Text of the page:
Tuesday, July 05, 2011

Indian architecture, circa 1850

The Journal of the Society of Arts, Britain, 1870, reproduces a speech delivered by Lord Napier on the subject of ‘aesthetics’ in design of buildings. He deplores the tendency of ‘natives’ to copy European design using material not compatible with Indian conditions. He urges the use of indigenous material that are available in abundance and that are perfectly suitable. He advises the local people not to be enamoured of the modern architect and to follow the instinct of the maistry form the mofussil area who has preserved the traditions of the forefathers. An extract. ( read full speech here)

If the rules concerning material which are here enunciated are correct, I need scarcely say that they are in every respect so violated in India as to rouse the regret and condemnation of' all reasonable critic. Madras is the epitome of every error that an architect can commit with reference to material.

Look at the railway station, the High Court, the Custom-house, the sea front of the fort buildings, all discovering the same shameful condition of chronic disfigurement and decay; all blistered, discoloured, and crumbling, the victims of an unequal strife between the element and stucco. Yet at no great distance, there are inexhaustible supplies, the finest stone, and the very soil beneath our feet teems with clay, which only requires the skilful exercise of a familiar art to yield qualities of brick and terracotta, competent to resist the attacks of the blast and the spray forever.

The Presidency College and the Sailors' House are the first attempts to build in an honest manner with undisguised materials, but the act of preparing them is not attained in a day, and I fear that we can scarcely regard these buildings otherwise than as the forerunners of a better era.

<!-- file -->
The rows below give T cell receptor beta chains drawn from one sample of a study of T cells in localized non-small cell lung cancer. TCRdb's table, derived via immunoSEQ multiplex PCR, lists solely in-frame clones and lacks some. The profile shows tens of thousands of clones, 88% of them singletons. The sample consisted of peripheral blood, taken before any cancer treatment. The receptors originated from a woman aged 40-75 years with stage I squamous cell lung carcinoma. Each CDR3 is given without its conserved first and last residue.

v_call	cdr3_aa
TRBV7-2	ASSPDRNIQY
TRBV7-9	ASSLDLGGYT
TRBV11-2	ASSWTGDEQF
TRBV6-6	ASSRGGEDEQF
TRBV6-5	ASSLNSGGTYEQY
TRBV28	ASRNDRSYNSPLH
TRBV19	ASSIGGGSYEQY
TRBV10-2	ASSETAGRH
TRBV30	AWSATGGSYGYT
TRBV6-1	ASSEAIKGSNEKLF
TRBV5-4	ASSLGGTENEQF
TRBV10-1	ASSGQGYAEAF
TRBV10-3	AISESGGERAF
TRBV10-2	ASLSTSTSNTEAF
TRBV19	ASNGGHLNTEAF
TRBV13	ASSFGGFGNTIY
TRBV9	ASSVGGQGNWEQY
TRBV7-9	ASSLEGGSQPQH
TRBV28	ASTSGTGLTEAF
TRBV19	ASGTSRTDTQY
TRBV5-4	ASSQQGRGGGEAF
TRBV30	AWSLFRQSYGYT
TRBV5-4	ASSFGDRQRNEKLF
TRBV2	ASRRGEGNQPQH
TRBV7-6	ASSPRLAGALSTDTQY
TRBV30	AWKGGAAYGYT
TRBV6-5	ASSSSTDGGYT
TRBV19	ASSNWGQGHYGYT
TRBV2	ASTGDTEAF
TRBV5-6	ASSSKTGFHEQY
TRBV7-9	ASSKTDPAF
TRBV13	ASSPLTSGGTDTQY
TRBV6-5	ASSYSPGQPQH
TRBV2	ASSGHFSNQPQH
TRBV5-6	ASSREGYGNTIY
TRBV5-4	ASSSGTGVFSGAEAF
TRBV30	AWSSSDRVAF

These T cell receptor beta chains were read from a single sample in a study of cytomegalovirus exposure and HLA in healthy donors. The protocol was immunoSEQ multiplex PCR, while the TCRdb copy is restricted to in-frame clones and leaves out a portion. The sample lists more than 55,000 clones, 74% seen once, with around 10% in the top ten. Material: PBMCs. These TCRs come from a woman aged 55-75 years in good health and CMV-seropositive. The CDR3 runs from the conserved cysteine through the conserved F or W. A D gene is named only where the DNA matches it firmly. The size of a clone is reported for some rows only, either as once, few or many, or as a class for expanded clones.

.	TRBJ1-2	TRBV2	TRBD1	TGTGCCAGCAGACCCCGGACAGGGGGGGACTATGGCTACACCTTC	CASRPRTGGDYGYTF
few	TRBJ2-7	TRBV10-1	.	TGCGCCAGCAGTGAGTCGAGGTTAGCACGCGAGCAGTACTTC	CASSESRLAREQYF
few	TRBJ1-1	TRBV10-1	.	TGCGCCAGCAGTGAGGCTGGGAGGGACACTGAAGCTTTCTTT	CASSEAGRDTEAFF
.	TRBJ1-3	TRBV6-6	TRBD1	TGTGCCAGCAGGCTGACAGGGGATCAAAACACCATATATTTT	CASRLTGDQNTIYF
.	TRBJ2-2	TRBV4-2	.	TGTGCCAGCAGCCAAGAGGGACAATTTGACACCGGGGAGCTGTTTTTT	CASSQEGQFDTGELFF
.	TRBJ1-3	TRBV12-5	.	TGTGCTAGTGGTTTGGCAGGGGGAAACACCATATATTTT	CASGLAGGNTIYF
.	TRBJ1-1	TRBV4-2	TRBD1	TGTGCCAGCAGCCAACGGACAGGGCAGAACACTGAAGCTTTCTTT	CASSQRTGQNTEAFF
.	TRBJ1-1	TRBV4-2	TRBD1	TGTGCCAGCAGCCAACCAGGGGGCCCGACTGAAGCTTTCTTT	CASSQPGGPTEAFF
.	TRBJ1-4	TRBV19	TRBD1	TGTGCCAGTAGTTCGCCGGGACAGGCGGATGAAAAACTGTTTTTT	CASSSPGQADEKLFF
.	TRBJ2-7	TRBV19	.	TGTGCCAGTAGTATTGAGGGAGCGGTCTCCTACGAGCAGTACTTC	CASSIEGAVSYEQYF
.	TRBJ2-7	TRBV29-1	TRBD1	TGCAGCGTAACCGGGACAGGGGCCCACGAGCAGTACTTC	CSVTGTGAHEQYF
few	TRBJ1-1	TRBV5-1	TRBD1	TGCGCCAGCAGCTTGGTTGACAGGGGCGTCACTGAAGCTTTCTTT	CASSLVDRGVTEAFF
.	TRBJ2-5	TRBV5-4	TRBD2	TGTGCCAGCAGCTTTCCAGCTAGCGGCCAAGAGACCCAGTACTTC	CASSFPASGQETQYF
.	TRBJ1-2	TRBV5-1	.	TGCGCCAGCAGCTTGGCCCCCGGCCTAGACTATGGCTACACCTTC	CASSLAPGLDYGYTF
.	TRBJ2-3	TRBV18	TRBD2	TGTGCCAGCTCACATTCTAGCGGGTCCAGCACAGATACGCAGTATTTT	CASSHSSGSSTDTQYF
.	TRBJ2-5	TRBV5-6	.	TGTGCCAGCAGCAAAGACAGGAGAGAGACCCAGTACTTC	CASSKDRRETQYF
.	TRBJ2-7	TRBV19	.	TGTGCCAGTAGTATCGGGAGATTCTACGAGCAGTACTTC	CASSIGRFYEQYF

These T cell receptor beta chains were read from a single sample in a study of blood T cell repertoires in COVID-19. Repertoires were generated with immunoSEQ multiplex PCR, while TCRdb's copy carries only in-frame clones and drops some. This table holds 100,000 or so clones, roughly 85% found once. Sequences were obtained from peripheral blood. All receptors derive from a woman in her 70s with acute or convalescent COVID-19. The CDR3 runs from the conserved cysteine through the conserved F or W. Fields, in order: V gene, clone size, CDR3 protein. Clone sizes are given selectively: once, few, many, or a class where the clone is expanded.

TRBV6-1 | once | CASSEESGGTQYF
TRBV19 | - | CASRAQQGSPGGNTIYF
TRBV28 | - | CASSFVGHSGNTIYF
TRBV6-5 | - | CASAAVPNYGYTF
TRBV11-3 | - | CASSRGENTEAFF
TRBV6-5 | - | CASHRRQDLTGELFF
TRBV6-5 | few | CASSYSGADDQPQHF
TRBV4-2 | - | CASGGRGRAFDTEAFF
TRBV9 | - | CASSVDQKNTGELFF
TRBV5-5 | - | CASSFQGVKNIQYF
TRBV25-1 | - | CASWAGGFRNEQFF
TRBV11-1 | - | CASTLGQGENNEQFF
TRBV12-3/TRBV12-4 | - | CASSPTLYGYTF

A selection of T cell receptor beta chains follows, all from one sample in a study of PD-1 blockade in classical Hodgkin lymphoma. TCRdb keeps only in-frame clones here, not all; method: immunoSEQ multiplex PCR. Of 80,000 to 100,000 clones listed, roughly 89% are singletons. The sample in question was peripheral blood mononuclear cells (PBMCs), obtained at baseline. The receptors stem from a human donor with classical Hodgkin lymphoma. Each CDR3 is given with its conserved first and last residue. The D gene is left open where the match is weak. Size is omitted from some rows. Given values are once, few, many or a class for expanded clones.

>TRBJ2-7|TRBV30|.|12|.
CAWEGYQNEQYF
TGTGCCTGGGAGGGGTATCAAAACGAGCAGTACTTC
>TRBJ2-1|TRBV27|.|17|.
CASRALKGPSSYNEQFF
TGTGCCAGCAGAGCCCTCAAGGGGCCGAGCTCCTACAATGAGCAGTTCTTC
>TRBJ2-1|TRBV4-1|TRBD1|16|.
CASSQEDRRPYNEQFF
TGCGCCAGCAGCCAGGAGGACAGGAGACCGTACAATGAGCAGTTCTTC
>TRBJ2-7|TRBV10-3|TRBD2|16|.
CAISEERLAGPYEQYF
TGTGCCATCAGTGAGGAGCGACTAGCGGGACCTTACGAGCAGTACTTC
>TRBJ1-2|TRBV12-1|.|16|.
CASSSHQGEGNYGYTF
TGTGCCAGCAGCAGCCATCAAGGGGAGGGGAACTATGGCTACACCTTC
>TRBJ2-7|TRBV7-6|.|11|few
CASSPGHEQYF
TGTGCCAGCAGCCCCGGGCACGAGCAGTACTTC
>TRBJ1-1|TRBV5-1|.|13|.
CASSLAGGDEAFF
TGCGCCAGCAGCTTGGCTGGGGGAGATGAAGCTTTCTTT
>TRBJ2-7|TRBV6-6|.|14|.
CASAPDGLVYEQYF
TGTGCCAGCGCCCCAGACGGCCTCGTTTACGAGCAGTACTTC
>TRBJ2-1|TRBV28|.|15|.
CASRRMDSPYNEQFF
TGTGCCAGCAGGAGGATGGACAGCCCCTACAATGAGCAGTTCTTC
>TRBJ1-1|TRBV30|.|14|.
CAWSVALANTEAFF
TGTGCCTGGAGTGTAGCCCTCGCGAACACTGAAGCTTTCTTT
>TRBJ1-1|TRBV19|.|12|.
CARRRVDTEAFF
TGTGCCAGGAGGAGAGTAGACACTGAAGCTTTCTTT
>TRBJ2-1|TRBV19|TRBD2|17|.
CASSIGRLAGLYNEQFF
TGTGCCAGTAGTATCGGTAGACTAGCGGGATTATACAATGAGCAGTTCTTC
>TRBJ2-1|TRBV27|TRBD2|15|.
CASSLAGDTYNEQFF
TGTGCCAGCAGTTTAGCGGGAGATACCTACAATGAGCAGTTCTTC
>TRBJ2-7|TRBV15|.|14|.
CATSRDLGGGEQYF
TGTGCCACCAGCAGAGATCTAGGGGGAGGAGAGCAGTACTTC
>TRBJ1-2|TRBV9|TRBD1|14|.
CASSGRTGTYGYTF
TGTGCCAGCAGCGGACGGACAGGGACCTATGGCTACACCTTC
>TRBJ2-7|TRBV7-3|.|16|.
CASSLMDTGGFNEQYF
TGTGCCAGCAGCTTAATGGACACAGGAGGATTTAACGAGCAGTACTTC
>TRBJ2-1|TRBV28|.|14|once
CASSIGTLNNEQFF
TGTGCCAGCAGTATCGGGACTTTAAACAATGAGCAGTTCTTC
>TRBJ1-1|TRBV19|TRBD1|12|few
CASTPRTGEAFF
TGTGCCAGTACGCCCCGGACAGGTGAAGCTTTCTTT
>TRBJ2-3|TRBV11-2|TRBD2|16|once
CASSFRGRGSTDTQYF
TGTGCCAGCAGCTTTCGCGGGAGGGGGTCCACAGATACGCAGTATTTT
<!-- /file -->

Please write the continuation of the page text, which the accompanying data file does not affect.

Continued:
It is possible that I may be speaking in the presence of some native gentleman who has made a fortune by the exportation of cotton, and who is about to build a new house. The case is not common in Madras, but it is not incredible. If there be such a one here, I beseech him to pause before he sanctions the modern "Muster" which I mentally see before me. I say to him, 'Discharge your Madras architect, and take a maistry from some remote part of the Mofussil, where the traditions of the fathers are still preserved. Determine to have a national house, but such a house as an Indian gentleman should inhabit under an honest government, in an age of peace, justice, and learning, a house in which the light of heaven, and reason, and freedom can penetrate.

Adhere in general to the ancient plan, and especially to the court and colonnade; collect all the best models and patterns of native mouldings and sculpture; use brick of the finest quality from tho School of Arts for the exposed surfaces; employ timber for the pillars within, Cuddapah stone for the pillars without, glazed tiles for the floors; make a liberal use of ornamental stucco and painting where the rain cannot penetrate; fill the unglazed apertures with the beautiful tracery of which Indian art offers an unrivalled variety. For glazed windows, authentic models may be wanting; but they can be treated in the spirit of the style ; and the government architect can show you how.

Get all your carpets from Vellore, and your stuffs from Madura and Tanjore. Where the Hindoo patterns fail you, borrow from the Mussulmans. Make a sparing use of European furniture, and endeavour to harmonise it with the native forms. But in doing this, make everything lofty, light, bright, spacious, and accessible.

Theo task would not be easy, but it can be done; and every effort would be better than that which preceded it.

Endeavour to realise this, that the Indian arts which you are at this moment casting away here, are at this moment, in London and Paris, an object of inquiry and study to the most learned and cultivated minds. Do not imagine that you are required to do anything unprecedented. All I ask you is to do has been done in Europe itself. In Europe, the ancient national arts were, for a couple of centuries, as much forgotten and despised by us as the ancient national arts of India are now forgotten and despised by you. You have hitherto imitated our errors, I call upon you to imitate us in correcting them

Advice is relevent even today, don't you think?

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